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Cheer Fund delivers early Christmas gifts


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Santa Claus (a.k.a. Terry Hilderbrand) waves to volunteers as they arrive in their vehicles to the United Way building Saturday morning, Dec. 15, 2012, to pick up goodies for the annual Columbus Fireman
Santa Claus (a.k.a. Terry Hilderbrand) waves to volunteers as they arrive in their vehicles to the United Way building Saturday morning, Dec. 15, 2012, to pick up goodies for the annual Columbus Fireman


Columbus’ Terry Hildebrand, dressed in full Santa regalia Saturday morning and introducing himself as Kris Kringle, guided a sleigh pulled by two horses into a family’s driveway.

A sleepy-eyed youngster standing in the doorway watched in wonder. Never mind that Mother Nature provided a steady rain instead of snow.

“It’s Santa and his sleigh!” the boy exclaimed.

Hildebrand was among 300 volunteer drivers making the annual delivery of toys and food baskets through the Columbus Firemen’s Cheer Fund to struggling area families.

“People were running outside to the street when they heard us coming with the sleigh bells,” Hildebrand said, his Santa spectacles sliding perfectly down his nose.

But Christmas came to more than just the 1,218 children who received four new toys each plus three gently used ones and more. It also arrived in the form of 216 food boxes with a ham and holiday trimmings for people such as 73-year-old Pat Percifield.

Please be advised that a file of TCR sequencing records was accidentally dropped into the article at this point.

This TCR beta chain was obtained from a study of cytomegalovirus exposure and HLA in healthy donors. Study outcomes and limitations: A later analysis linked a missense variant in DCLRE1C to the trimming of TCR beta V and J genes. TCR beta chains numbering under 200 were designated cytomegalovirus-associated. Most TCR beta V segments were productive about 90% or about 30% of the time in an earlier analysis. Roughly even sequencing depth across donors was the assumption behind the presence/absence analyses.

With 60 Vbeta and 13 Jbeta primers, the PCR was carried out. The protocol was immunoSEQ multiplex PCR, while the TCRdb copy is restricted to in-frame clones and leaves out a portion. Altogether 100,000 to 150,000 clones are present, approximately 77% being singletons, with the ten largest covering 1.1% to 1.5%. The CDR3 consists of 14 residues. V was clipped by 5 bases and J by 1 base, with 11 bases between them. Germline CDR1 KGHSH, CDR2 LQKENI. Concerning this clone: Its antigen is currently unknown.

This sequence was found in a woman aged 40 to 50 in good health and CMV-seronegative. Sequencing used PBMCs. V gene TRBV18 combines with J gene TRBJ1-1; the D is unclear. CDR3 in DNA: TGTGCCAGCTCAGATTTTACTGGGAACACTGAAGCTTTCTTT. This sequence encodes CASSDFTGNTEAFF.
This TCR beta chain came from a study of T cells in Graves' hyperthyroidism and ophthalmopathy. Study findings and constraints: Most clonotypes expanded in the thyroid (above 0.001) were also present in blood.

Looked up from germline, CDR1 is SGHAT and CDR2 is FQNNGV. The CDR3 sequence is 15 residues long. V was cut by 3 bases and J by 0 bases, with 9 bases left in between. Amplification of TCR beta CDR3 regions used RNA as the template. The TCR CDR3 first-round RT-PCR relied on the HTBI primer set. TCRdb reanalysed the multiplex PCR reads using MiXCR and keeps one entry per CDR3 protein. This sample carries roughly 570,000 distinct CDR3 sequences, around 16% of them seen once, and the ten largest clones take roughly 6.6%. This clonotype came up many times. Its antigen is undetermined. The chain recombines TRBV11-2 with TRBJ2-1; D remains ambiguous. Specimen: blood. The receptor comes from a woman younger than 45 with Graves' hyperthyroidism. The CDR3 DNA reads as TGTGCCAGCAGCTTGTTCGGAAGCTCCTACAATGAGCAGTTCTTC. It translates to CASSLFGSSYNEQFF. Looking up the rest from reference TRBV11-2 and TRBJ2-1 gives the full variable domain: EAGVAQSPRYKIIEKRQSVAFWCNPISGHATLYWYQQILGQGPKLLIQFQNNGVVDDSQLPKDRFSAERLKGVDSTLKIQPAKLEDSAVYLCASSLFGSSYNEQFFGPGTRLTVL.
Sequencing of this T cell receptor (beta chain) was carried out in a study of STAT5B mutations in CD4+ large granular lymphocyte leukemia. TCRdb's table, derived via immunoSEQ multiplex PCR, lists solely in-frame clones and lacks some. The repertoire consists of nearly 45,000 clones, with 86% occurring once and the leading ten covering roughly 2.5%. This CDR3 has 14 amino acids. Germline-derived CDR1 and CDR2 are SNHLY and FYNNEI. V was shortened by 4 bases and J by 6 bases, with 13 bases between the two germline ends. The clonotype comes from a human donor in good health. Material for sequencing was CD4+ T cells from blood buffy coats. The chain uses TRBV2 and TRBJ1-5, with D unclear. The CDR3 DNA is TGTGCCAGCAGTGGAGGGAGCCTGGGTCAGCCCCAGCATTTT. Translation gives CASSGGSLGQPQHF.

She beamed when volunteer Randy Hampton delivered the goodies to her place at Booth Manor Apartments.

“It means more to me than I can express,” said Percifield, on disability since 1996 and still fighting health issues. “This is a reminder to me that there still are people in this world willing to do for others.”

Then, she grew misty-eyed. She apologized as she recalled late daughter Pam Percifield Pecord, who regularly helped underprivileged children in Madison.

“Christmas was her favorite time of year,” Percifield said.

It’s a favorite time for Mike Wilson, too. He’s co-chairman of the Cheer Fund who pronounced the four hours of deliveries a success. They originated from a new location this year — a storage area of the Doug Otto Center.

The new space allowed volunteers to load nine vehicles at once instead of the four maximum last year.

Plus, it will allow firefighters to begin collecting toys anew right after Christmas, in case generous families have leftovers.

“If people have new or gently used toys they can’t use,” he said, “we’d be happy to begin to store them for next year’s drive.”

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